Thermal Dissociation


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Related to Thermal Dissociation: heat of decomposition

Thermal Dissociation

 

a chemical reaction in which a substance decomposes reversibly when the temperature is raised.

A substance undergoing thermal dissociation may form several substances (2H2O 2H2 + O2, CaCO3 ⇄ CaO + CO2) or a single, simpler substance (N2O4 ⇄ 2NO2, Cl2 ⇄ 2C1). In thermal dissociation, equilibrium is attained in accordance with the law of mass action and may be characterized by either the equilibrium constant or the degree of dissociation, which is the ratio of the number of dissociated molecules to the total number of molecules. In most cases, thermal dissociation is accompanied by an absorption of heat; that is, the increment of enthalpy is greater than zero (ΔH > 0). According to Le Châtelier’s principle, therefore, heating intensifies thermal dissociation, and the extent to which the equilibrium shifts with temperature is determined by the absolute value of ΔH. Pressure inhibits the thermal dissociation process, which is accompanied by a change Δn in the number of moles of gases; this inhibition becomes stronger as the increase in Δn becomes larger. When Δn = 0, as in the reaction 2HI ⇄ H2 + I2, the degree of dissociation is independent of pressure.

The thermal dissociation pressure is uniquely determined by temperature in the case of solids that do not form solid solutions and are not in highly dispersed states. In order to carry out the thermal dissociation of such solids as oxides and crystal hydrates, it is important to know the temperature at which the dissociation pressure becomes equal to the external pressure, in particular, atmospheric pressure. Since the evolved gas may overcome the pressure of the ambient medium, the decomposition process is sharply accelerated when this temperature is reached.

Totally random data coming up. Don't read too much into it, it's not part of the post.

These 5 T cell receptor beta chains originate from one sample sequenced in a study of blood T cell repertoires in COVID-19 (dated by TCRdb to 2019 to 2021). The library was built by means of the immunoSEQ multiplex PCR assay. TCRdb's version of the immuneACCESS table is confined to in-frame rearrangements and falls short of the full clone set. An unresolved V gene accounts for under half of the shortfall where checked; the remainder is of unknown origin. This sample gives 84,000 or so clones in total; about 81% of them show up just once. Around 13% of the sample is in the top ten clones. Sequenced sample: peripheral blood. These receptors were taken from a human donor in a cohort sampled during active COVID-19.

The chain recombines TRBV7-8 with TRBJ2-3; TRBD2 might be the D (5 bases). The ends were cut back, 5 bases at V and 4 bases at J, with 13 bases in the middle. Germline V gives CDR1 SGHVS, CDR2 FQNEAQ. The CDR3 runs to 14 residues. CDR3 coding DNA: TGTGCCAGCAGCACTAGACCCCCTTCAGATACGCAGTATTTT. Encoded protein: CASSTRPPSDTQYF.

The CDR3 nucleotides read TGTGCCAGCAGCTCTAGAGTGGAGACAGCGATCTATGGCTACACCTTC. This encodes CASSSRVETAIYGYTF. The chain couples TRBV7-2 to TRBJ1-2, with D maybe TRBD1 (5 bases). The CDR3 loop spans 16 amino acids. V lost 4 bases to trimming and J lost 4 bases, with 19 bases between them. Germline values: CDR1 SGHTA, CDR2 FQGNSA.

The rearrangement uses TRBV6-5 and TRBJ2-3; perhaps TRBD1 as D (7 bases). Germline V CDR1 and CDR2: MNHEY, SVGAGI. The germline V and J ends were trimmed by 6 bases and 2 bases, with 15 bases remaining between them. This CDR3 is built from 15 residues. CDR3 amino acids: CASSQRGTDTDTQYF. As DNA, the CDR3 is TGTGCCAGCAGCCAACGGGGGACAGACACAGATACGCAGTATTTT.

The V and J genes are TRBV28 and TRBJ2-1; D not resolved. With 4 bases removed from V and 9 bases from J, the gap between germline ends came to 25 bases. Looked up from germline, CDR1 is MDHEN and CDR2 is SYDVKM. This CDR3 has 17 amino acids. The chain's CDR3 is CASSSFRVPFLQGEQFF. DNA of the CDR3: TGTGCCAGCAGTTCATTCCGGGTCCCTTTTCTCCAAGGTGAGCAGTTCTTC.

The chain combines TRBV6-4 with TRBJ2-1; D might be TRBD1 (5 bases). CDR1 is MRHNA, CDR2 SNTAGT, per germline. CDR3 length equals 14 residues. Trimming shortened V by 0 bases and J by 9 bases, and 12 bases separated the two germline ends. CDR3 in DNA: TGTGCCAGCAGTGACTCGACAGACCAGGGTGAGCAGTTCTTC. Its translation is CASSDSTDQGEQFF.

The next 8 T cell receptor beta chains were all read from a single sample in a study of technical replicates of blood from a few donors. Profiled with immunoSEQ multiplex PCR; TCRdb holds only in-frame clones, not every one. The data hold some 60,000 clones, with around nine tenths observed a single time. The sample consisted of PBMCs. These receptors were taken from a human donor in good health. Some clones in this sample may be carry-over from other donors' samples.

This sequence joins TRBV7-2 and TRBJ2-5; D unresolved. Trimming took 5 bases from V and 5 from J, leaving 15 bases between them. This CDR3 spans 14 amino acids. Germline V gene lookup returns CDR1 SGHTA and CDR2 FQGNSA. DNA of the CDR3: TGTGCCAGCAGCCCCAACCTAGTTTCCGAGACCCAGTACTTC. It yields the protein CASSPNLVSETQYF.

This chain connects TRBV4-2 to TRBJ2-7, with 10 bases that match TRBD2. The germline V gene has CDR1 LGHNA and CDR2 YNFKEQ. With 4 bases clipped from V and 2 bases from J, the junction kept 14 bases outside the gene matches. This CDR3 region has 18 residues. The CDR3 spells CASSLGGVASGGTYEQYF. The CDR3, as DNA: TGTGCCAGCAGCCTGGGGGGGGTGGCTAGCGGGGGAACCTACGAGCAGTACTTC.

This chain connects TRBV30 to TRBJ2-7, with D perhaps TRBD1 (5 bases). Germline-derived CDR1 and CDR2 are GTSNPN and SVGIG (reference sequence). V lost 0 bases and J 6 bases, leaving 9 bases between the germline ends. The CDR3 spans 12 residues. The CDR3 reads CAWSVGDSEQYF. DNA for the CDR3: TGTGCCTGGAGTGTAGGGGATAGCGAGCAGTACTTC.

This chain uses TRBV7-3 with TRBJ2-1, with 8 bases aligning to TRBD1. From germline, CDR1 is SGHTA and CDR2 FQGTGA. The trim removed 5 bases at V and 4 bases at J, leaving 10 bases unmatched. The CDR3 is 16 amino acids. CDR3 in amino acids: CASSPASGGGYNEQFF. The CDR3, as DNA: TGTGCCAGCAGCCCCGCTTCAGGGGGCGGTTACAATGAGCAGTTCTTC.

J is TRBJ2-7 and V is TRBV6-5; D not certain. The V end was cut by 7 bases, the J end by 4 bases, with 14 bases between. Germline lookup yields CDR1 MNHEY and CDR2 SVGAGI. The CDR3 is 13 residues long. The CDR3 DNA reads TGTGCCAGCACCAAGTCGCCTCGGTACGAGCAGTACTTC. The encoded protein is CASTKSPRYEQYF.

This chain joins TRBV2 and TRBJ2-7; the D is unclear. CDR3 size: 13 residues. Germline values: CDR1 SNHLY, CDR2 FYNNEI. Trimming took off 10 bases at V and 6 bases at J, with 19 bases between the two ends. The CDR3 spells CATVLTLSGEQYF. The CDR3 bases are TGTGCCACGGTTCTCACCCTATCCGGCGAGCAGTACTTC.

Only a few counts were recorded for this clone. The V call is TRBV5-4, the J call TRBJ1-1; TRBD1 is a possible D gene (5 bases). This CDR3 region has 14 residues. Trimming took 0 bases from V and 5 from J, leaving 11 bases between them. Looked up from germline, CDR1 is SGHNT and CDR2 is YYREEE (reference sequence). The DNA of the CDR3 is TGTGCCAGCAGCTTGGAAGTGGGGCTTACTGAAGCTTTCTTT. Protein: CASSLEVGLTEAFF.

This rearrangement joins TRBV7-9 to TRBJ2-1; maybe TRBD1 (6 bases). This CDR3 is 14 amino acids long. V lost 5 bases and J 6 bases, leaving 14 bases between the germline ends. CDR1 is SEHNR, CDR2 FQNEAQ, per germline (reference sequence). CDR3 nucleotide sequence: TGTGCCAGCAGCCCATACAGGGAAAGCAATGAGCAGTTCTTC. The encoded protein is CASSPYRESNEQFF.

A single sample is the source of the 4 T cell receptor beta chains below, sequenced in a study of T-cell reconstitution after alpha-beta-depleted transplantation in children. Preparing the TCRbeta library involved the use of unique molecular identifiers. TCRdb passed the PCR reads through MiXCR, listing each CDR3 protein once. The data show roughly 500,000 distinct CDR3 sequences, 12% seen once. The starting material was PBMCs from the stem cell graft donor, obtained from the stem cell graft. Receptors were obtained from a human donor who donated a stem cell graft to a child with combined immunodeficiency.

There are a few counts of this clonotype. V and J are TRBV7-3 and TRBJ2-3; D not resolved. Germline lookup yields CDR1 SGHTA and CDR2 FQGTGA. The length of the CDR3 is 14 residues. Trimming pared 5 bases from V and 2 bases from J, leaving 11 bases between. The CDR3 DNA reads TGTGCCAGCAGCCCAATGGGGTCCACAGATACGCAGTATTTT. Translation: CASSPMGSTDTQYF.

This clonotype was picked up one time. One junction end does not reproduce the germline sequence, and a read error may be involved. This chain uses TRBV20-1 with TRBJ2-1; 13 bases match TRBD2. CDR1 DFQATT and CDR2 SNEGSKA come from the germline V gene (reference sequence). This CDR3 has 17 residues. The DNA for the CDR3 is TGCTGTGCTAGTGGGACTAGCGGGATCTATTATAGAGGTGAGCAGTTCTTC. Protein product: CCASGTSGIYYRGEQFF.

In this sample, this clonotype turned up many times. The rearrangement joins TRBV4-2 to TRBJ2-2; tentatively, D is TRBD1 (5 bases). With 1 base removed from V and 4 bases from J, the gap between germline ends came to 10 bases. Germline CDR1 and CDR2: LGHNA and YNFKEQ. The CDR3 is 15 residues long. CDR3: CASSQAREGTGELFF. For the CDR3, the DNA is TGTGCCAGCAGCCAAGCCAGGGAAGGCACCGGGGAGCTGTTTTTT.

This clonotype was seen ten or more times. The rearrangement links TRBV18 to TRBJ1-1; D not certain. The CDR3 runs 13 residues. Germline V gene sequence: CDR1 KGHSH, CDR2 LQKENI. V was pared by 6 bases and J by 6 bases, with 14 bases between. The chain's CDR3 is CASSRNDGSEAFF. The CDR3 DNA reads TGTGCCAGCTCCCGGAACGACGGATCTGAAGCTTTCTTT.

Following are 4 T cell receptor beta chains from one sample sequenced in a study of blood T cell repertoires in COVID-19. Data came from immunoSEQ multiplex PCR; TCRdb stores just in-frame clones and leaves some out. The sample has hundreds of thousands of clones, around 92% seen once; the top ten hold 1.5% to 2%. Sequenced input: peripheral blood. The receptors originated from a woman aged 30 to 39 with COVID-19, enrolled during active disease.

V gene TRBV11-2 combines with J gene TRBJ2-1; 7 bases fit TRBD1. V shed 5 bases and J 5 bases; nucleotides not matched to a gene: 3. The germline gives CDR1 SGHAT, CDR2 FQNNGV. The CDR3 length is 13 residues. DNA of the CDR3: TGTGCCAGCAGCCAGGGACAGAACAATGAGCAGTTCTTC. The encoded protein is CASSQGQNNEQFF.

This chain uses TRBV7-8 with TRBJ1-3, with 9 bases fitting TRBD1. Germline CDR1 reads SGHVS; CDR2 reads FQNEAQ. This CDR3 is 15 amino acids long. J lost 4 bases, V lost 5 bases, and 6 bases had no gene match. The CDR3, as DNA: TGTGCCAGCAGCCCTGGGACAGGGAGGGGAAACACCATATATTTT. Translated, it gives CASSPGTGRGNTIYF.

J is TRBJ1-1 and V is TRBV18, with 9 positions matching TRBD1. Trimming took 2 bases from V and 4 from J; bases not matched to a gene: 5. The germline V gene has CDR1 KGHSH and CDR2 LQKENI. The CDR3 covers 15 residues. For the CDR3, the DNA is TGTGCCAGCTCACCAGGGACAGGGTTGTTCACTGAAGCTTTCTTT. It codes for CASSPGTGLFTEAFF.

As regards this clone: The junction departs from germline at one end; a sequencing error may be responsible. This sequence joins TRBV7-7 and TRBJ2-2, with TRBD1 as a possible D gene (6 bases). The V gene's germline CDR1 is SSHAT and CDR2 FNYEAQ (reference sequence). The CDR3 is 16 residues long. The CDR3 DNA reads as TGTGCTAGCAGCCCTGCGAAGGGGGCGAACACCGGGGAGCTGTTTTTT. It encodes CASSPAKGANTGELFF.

The most useful of the many thermal dissociation processes are the homogeneous reactions in which H2O and CO2 are decomposed and certain hydrocarbons are dehydrogenated, and the heterogeneous reactions in which carbonates and sulfides are dissociated. These dissociation reactions are encountered in many heat engineering, chemical, and metallurgical processes, particularly the calcination of limestone, the production of cements, and processes occurring in blast furnaces.

REFERENCES

Kireev, V. A. Kurs fizicheskoi khimii, 3rd ed. Moscow, 1975.
Karapet’iants, M. Kh. Khimicheskaia termodinamika, 3rd ed. Moscow, 1975.

M. KH. KARAPETIANTS

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